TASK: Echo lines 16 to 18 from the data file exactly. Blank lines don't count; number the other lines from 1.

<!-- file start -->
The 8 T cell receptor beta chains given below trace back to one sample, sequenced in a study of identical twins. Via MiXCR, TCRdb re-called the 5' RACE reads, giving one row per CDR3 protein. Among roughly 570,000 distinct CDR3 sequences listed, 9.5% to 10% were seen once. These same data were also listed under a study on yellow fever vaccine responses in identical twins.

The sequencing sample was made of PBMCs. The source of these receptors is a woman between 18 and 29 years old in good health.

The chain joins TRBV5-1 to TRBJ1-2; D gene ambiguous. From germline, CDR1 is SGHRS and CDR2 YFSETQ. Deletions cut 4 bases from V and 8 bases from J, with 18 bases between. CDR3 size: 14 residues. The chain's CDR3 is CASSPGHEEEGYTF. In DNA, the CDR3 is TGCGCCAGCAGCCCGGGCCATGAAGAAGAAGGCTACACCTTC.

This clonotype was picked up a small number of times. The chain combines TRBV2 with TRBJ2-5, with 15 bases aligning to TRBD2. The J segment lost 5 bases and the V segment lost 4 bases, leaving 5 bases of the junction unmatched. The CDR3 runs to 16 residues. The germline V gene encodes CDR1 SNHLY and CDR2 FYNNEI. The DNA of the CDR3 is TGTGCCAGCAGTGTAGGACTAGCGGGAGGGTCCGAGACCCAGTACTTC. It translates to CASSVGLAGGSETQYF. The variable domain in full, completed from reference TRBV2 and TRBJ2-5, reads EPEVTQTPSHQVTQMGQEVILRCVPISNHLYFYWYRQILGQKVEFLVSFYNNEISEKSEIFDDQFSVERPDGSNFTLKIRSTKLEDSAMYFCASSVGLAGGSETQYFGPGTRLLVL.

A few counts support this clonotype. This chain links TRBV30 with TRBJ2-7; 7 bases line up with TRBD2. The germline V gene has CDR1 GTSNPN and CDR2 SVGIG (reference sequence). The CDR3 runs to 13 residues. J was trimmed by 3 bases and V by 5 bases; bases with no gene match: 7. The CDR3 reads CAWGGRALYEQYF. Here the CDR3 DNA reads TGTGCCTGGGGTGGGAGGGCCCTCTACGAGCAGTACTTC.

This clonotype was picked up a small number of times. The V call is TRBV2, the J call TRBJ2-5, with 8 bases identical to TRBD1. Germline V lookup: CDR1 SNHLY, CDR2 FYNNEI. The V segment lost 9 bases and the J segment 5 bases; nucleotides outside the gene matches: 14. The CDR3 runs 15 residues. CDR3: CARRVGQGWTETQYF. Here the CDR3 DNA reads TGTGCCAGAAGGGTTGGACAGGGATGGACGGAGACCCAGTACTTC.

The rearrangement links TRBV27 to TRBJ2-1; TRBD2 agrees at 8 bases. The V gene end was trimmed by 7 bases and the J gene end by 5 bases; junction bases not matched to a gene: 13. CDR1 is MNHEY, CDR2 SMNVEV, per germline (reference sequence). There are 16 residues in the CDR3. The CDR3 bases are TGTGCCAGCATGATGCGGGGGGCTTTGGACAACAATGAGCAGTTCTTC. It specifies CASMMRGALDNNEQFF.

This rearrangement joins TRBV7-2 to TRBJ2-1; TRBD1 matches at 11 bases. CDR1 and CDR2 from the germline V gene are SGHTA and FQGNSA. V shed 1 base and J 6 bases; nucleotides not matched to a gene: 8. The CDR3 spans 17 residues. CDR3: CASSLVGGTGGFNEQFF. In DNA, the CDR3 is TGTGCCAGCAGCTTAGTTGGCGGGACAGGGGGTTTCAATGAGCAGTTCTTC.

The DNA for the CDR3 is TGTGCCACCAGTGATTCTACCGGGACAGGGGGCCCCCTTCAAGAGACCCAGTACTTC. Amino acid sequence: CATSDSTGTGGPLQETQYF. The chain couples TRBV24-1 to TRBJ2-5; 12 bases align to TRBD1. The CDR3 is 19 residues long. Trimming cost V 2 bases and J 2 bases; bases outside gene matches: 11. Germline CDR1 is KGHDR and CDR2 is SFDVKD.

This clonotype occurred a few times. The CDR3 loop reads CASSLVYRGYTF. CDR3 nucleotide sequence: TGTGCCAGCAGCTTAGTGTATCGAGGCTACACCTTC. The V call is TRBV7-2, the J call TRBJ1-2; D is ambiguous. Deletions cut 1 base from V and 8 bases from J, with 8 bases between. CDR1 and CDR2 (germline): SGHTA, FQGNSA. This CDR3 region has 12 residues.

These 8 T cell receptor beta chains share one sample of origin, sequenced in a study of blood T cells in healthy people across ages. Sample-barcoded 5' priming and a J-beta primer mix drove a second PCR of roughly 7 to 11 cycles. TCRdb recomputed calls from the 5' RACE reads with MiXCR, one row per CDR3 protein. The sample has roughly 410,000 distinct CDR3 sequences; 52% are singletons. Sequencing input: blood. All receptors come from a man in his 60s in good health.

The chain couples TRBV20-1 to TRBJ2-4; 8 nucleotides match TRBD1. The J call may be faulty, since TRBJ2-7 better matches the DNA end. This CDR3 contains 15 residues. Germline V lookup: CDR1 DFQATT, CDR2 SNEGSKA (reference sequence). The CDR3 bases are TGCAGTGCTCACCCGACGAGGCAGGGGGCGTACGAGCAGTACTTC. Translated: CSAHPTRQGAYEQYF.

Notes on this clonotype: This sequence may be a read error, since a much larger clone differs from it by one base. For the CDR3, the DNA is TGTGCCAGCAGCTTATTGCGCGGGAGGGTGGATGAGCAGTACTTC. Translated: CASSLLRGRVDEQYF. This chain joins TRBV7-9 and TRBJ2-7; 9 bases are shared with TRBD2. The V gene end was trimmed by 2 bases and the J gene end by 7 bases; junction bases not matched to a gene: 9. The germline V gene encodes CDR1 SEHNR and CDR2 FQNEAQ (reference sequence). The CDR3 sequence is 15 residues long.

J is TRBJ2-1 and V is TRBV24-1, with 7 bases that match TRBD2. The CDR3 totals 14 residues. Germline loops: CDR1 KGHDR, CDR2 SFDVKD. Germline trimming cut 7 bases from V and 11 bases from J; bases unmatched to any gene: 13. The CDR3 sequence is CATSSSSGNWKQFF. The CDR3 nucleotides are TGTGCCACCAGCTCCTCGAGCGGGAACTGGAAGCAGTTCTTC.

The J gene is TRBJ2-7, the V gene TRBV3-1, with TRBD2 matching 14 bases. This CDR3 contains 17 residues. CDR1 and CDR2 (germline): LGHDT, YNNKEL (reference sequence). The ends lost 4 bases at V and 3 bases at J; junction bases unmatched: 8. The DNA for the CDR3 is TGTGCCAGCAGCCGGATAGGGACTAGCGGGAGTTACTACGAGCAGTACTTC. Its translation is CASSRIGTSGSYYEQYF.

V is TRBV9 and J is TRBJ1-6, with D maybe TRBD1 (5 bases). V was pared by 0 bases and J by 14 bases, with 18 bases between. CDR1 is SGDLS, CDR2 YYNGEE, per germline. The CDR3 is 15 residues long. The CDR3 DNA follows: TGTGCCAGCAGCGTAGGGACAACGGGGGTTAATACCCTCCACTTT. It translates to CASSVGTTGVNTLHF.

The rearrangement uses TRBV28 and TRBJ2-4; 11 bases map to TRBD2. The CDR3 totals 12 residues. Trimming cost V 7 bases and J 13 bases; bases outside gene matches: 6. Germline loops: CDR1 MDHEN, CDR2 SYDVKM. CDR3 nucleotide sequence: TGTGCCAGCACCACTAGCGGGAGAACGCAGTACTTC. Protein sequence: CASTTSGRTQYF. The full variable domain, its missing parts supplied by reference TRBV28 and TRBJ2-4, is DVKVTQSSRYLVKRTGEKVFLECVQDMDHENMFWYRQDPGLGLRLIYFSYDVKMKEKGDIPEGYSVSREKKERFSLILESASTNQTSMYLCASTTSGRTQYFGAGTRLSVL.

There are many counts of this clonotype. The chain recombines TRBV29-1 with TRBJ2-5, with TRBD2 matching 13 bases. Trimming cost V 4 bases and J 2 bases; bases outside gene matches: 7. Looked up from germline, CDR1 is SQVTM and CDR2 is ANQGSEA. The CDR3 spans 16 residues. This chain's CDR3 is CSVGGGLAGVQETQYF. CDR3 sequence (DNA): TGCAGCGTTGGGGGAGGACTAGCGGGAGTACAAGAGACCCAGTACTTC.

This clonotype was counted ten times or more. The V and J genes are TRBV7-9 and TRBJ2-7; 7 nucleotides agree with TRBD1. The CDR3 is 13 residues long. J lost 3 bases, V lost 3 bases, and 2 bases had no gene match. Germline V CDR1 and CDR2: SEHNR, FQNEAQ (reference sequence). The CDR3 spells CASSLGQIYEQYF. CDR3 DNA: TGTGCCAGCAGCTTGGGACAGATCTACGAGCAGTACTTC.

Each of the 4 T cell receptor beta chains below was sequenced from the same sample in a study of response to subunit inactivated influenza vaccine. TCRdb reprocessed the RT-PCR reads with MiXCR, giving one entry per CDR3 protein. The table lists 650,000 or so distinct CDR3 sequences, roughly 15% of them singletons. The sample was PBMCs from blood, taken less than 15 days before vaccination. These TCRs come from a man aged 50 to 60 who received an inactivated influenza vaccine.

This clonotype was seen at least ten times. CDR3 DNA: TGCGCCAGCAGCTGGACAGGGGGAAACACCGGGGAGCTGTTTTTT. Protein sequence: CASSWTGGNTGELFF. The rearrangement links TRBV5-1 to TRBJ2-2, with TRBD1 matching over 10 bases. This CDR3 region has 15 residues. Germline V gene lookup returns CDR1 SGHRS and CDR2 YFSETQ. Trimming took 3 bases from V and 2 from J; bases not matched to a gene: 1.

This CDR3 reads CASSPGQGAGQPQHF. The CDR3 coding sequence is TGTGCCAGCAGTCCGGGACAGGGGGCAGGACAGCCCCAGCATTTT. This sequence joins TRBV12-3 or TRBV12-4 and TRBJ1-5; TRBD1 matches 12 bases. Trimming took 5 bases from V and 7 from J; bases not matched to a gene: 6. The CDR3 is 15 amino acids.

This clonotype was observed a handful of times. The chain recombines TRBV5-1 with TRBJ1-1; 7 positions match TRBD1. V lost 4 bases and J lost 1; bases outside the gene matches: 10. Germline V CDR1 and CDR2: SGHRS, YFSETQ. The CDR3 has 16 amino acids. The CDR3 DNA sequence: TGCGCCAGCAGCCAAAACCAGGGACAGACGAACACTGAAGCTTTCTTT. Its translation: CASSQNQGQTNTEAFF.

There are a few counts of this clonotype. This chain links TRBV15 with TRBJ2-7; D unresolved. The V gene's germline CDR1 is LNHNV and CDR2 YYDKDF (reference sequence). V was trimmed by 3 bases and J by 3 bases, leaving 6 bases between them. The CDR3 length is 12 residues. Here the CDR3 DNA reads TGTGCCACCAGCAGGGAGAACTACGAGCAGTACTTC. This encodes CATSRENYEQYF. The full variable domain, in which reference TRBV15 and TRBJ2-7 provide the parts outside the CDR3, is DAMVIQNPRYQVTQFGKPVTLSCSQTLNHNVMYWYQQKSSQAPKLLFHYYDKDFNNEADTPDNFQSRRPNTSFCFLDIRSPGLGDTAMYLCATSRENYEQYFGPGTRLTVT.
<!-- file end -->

V is TRBV9 and J is TRBJ1-6, with D maybe TRBD1 (5 bases). V was pared by 0 bases and J by 14 bases, with 18 bases between. CDR1 is SGDLS, CDR2 YYNGEE, per germline. The CDR3 is 15 residues long. The CDR3 DNA follows: TGTGCCAGCAGCGTAGGGACAACGGGGGTTAATACCCTCCACTTT. It translates to CASSVGTTGVNTLHF.

The rearrangement uses TRBV28 and TRBJ2-4; 11 bases map to TRBD2. The CDR3 totals 12 residues. Trimming cost V 7 bases and J 13 bases; bases outside gene matches: 6. Germline loops: CDR1 MDHEN, CDR2 SYDVKM. CDR3 nucleotide sequence: TGTGCCAGCACCACTAGCGGGAGAACGCAGTACTTC. Protein sequence: CASTTSGRTQYF. The full variable domain, its missing parts supplied by reference TRBV28 and TRBJ2-4, is DVKVTQSSRYLVKRTGEKVFLECVQDMDHENMFWYRQDPGLGLRLIYFSYDVKMKEKGDIPEGYSVSREKKERFSLILESASTNQTSMYLCASTTSGRTQYFGAGTRLSVL.

There are many counts of this clonotype. The chain recombines TRBV29-1 with TRBJ2-5, with TRBD2 matching 13 bases. Trimming cost V 4 bases and J 2 bases; bases outside gene matches: 7. Looked up from germline, CDR1 is SQVTM and CDR2 is ANQGSEA. The CDR3 spans 16 residues. This chain's CDR3 is CSVGGGLAGVQETQYF. CDR3 sequence (DNA): TGCAGCGTTGGGGGAGGACTAGCGGGAGTACAAGAGACCCAGTACTTC.